Factual Pursuit of Truth for Progress
A Senior Advocate of Nigeria, (SAN), Femi Falana, on Friday urged President Muhammadu Buhari to grant pardon to Nigerians serving jail terms for petty offences in the country.
The lawyer was reacting to the presidential pardon granted the duo of former Taraba State governor, Jolly Nyame and his Plateau State counterpart, Joshua Dariye, who were convicted in 2020 for financial malfeasance during their tenures in office.
Falana, who made the call at the 1st anniversary of Afenifere’s spokesman, Yinka Odumakin’s Lecture and Book Presentation in Ikeja, said granting pardon to convicts irrespective of the class would show fairness and equality of Nigerians before the law.
In his words, “All petty thieves in our prisons should be released. Under Section 17 of the 1999 Constitution, there shall be equality and equal rights for all citizens.
“Section 42 of the Constitution says there shall be no discrimination on the basis of class and gender, so you cannot take out a few people on the basis that they belong to a category or section of the society.
“I can assure you that if the government did not release others, I am going to call on lawyers whose clients are left in custody to come to court and challenge the discriminatory treatment on their clients.
“Just two weeks ago, a Nigerian was jailed for stealing N1,000 in Abuja; the accused pleaded with the judge that he had no food but the judge jailed him for six months.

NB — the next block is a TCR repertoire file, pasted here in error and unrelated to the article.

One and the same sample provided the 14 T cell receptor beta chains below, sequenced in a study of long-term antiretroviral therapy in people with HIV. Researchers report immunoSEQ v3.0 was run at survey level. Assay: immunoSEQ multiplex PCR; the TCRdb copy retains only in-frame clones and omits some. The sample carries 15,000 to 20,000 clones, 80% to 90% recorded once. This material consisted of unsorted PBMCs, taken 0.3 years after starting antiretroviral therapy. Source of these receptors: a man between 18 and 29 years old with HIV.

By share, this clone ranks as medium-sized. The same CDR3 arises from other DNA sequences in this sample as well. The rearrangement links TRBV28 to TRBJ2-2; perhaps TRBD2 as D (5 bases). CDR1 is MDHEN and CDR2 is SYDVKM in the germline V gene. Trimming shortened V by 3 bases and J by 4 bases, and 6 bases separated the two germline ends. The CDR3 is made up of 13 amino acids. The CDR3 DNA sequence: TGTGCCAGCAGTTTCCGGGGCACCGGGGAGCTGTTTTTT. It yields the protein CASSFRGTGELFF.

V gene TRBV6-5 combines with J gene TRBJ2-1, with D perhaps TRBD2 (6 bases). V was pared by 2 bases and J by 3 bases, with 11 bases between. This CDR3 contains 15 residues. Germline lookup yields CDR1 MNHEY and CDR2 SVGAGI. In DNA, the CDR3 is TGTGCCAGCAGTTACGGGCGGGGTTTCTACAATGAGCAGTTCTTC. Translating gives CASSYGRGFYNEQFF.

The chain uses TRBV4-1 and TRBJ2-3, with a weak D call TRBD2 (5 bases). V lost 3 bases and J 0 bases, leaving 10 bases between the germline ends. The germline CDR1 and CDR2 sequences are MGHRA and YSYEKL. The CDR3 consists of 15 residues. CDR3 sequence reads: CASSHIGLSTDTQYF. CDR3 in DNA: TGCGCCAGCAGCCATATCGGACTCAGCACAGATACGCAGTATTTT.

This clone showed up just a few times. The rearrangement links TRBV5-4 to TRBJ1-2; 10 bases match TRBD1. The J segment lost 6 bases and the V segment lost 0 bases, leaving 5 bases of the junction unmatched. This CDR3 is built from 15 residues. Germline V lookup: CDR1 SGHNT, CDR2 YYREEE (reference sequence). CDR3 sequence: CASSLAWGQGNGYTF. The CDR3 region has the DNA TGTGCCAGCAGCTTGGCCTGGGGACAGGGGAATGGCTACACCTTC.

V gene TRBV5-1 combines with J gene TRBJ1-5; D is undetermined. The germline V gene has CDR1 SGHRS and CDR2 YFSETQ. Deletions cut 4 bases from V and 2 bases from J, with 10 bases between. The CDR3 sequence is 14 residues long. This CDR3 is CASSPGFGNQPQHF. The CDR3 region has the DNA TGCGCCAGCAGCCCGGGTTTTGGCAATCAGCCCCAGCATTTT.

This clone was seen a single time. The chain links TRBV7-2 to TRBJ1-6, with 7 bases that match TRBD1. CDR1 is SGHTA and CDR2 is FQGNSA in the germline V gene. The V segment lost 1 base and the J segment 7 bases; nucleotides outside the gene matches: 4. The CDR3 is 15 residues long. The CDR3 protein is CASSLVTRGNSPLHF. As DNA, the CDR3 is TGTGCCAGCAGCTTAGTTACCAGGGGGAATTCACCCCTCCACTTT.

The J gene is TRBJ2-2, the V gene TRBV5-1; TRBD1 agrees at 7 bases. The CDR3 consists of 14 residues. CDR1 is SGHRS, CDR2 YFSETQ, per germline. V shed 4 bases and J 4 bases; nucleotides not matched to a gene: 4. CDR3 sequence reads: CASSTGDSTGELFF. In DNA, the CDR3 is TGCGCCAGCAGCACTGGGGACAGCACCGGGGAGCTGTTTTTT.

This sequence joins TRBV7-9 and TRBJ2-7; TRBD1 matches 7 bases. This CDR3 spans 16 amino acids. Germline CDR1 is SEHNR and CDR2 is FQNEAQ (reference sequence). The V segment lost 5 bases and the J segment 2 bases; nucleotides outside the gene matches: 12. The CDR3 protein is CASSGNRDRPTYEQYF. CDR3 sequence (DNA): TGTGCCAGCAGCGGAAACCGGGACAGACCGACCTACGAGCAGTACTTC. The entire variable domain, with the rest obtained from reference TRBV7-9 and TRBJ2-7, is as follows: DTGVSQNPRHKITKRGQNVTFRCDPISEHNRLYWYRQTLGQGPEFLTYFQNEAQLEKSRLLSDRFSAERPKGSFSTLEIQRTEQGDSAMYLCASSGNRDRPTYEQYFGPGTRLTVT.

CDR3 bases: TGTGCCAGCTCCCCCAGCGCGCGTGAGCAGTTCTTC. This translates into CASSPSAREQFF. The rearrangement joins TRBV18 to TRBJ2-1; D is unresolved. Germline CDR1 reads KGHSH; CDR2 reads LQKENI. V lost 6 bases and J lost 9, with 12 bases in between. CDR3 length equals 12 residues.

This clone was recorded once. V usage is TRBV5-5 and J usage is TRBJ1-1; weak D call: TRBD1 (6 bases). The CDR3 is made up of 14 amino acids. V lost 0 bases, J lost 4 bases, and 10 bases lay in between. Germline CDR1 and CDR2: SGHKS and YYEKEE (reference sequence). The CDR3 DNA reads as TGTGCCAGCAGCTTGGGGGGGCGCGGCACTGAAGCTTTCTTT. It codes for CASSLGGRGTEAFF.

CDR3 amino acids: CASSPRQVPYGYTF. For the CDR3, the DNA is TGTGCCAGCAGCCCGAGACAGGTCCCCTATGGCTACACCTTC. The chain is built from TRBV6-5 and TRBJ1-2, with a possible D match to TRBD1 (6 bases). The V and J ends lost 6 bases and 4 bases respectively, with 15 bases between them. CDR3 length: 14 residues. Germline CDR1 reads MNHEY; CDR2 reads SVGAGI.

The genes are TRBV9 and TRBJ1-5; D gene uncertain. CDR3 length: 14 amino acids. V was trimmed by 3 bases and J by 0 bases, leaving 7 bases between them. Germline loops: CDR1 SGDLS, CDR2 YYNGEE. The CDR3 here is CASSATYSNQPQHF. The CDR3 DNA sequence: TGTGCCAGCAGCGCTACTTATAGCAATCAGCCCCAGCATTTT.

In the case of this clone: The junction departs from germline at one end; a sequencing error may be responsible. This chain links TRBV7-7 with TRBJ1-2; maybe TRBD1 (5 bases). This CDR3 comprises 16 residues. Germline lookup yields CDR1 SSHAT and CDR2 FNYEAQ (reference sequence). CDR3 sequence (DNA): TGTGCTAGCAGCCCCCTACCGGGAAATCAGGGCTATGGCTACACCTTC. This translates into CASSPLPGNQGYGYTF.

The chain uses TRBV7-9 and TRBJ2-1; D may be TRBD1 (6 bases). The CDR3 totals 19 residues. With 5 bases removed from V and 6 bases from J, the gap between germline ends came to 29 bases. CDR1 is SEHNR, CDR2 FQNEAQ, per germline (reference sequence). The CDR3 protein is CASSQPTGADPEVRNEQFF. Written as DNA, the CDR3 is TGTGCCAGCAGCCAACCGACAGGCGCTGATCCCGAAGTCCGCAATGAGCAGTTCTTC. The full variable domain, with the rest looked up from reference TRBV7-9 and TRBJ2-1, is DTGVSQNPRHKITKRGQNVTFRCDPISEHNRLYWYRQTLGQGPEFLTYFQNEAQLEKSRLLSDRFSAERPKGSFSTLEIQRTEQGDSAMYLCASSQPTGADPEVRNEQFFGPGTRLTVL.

“When we are talking of justice and fair play, if you want to pardon some set of people, then you must also extend presidential pardon to petty thieves in the prisons.
“This is because if the big thieves are being asked to go, then they must also extend the facility to other Nigerians.”
Falana also described Odumakin’s death as a monumental tragedy.
“Yinka remained a symbol of justice and we are gathered to celebrate his legacy. He was a man of honour, hope and consistency; a man who gave hope to the masses,’’ he added.
Also speaking, the former Ogun State governor, Ibikunle Amosun, said the deceased was a friend who built bridges across ethnic and religious groups.
Amosun said: “His legacy will still remain and the memory of his demise still lingers. My heart goes to his widow, Joe, for staying strong after his demise.”